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The journey of whisky
Product case

The journey of whisky

Whisky is booming business. That goes for Van den Bosch too: the amount of Scotch whisky that we ship to destinations worldwide is growing every year. And that presents opportunities, including for making our operations more sustainable.

Mark Ashton is Commercial Director of our Dubai branch, Van den Bosch DMCC, from where we coordinate deep see operations for the transportation of Scotch whisky. Ashton says. “We export for three leading Scottish distilleries: Chivas Brothers Limited (CBL), Distell Group and Diageo. They mainly export to India, although countries like America, Brazil and South Africa are also major whisky importers."

From those countries, export movements take place again, with Scotch whisky eventually ending up in hundreds of countries around the world. To reach those countries, the whisky makes an intermodal journey from Scotland: a combination of mainly rail, water and local transport (often trucks).

Efficient and sustainable
The whiskies we transport are in fact highly concentrated blends. This fits with our ambition to make our transport as efficient and sustainable as possible, says Bart van de Vorst, Managing Director of the Dubai branch.

"The whisky concentrates have an alcohol content of 66.8%. Only in the destination country are they diluted to the desired strength and given the desired flavour, depending on the label under which they end up on the market. Our advantage is that this way of working is much more efficient than transporting ready-to-drink whisky, as we don’t need to transport excess water.”

Whisky versus brandy, rum and tequila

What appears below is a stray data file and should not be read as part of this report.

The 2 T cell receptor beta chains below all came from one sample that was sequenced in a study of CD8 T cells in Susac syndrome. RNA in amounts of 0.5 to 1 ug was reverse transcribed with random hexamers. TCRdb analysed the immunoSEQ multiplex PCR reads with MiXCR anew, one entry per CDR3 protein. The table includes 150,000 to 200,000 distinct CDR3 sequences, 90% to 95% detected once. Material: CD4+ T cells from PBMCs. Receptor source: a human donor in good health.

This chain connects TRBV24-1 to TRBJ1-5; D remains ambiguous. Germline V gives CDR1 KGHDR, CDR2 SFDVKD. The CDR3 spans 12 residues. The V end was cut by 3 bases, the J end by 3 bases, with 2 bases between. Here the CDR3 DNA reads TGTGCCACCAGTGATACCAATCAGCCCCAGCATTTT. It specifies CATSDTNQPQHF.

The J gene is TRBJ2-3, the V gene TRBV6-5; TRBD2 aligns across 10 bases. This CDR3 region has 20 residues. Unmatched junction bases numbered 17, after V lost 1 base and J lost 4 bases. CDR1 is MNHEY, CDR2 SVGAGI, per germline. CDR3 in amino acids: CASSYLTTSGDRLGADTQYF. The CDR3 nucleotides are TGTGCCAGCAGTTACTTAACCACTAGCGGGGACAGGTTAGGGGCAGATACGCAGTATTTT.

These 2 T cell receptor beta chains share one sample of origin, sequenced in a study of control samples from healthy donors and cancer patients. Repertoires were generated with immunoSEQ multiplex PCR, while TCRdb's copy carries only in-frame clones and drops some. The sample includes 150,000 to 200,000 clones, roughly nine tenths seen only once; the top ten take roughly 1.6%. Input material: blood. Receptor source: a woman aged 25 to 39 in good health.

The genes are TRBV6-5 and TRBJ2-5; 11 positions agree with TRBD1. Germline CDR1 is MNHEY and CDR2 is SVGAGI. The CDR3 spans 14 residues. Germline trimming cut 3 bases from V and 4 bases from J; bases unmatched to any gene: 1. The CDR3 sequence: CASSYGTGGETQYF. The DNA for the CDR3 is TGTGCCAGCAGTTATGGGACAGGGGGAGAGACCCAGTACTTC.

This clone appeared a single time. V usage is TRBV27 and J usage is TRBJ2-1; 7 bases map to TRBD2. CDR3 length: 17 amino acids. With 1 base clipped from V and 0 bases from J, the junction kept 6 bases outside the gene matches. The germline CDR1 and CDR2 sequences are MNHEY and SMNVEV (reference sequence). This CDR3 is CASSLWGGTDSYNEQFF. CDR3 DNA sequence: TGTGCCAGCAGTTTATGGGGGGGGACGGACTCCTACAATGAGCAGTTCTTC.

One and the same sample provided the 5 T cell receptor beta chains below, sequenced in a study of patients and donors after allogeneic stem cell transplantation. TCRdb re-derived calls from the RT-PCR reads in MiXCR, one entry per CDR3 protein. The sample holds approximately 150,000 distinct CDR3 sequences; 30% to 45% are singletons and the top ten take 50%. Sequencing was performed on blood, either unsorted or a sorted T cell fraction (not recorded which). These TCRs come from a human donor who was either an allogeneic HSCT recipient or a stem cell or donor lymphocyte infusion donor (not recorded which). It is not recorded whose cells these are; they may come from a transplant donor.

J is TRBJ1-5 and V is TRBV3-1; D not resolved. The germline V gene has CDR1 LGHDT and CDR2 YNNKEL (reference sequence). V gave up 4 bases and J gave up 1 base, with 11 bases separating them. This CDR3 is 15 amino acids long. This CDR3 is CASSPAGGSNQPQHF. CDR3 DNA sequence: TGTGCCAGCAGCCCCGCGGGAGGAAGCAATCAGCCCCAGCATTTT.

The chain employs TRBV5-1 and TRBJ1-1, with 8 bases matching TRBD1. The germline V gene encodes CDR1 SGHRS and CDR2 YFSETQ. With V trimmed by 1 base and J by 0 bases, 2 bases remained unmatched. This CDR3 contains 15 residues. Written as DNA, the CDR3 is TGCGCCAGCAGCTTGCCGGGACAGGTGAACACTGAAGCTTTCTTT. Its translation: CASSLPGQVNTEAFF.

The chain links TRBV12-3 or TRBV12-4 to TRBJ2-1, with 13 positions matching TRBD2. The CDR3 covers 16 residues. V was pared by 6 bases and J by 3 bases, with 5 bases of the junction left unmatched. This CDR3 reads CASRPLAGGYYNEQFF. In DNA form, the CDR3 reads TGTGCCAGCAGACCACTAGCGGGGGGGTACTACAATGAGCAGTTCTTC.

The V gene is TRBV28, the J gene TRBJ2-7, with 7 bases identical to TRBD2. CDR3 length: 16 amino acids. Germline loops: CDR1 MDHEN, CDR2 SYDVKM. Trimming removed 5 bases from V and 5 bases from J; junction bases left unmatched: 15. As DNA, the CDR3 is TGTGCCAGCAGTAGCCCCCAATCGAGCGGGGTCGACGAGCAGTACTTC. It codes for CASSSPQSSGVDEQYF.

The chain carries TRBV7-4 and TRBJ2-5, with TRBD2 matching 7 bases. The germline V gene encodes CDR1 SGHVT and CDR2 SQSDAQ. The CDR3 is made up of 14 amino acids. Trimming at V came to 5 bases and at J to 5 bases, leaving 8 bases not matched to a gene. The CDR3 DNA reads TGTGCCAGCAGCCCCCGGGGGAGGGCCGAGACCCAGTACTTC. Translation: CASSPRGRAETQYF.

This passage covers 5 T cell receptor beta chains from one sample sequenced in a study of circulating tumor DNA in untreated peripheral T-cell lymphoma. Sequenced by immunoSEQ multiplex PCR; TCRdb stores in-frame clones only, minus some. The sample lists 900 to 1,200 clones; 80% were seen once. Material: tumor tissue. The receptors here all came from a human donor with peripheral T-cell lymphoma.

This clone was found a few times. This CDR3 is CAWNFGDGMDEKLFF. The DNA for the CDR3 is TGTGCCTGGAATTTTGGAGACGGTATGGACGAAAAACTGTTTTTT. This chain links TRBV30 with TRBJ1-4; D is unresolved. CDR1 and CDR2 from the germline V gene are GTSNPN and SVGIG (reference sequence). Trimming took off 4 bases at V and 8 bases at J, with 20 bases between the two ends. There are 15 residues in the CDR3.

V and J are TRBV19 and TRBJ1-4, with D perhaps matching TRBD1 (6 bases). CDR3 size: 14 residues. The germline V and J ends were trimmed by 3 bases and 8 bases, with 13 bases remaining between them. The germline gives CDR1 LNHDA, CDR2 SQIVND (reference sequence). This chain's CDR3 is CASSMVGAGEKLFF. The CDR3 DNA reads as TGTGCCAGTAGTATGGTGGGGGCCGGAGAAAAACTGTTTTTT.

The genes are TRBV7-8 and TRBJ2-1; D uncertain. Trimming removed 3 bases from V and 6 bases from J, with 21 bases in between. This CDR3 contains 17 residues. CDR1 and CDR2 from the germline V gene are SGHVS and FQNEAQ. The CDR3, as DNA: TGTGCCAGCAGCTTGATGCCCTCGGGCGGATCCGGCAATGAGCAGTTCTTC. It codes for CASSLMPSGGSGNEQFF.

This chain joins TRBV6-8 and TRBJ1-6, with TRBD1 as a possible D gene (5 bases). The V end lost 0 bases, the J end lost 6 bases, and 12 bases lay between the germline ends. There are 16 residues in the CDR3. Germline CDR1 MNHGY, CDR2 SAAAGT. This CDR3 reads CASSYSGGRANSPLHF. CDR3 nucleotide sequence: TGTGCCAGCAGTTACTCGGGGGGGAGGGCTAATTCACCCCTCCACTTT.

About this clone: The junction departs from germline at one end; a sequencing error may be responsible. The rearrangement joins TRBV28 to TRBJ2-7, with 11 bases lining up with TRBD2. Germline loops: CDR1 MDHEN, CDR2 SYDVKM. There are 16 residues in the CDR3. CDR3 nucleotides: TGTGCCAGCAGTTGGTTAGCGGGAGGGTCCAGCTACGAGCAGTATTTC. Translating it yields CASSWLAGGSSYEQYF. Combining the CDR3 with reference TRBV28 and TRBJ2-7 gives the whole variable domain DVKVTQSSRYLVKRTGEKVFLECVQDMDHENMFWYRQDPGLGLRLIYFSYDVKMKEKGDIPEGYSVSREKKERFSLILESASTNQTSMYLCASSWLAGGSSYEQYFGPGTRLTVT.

Another aspect in the logistics puzzle: we prefer transporting full ISO tanks. But since the volume of whisky that Scotland exports is far greater than that of the other liquids it imports, this poses a challenge. We solve this through lateral thinking.

For example, after unloading a consignment of Scotch whisky at a Spanish port, the cleaned containers will be filled for the return journey with a product such as brandy or olive oil. The same goes for, say, wine from France, tequila from Mexico, or rum from Caribbean countries.

Strict rules
The stringent rules that Scottish distilleries have for transporting such 'arrival liquids' also pose a challenge. Ashton comments, "They want to avoid the colour, smell or taste of their whisky being affected by residues from previous loads. This is why distilleries have specific product lists for prior cargoes. Liquids such as alcoholic drinks, fruit juices, edible oils and fats (such as olive oil) are allowed, fish oil is not.”

A product like cocoa butter would also be suitable. Therefore, we’re exploring the possibility to transport a product like cocoa butter as a bulk liquid, rather than in blocks. This would let us optimise our supply chain even further.

Spanish influence
Also our branch in Barcelona plays an important role in our future plans. Antonio Casillas Gonzalez, Commercial Manager of Van den Bosch in Spain, describes a strong rise of whisky in Spain, which, together with gin and dark rum, forms the top-three of the Spanish liquor industry. And that presents opportunities, Gonzalez said.

“We are currently looking for the best logistics solutions to link whisky imports into Spain with the export of other products: to Northern Europe, Belgium, the Netherlands, the UK and Ireland, for example. At the moment, the volume of whisky imports is stable, and we want to see how we can make the most of this market next year. There are definitely opportunities in Spain.”

Would you like to receive new insights?

At Van den Bosch, we are happy to share our experience to improve the world of bulk logistics together. Please feel free to contact us with any challenge, question or request.

“I get an enormous kick when we succeed in finding new ways to optimise our clients’ supply chains”

Van den Bosch Paul van de Vorle – Director Business Development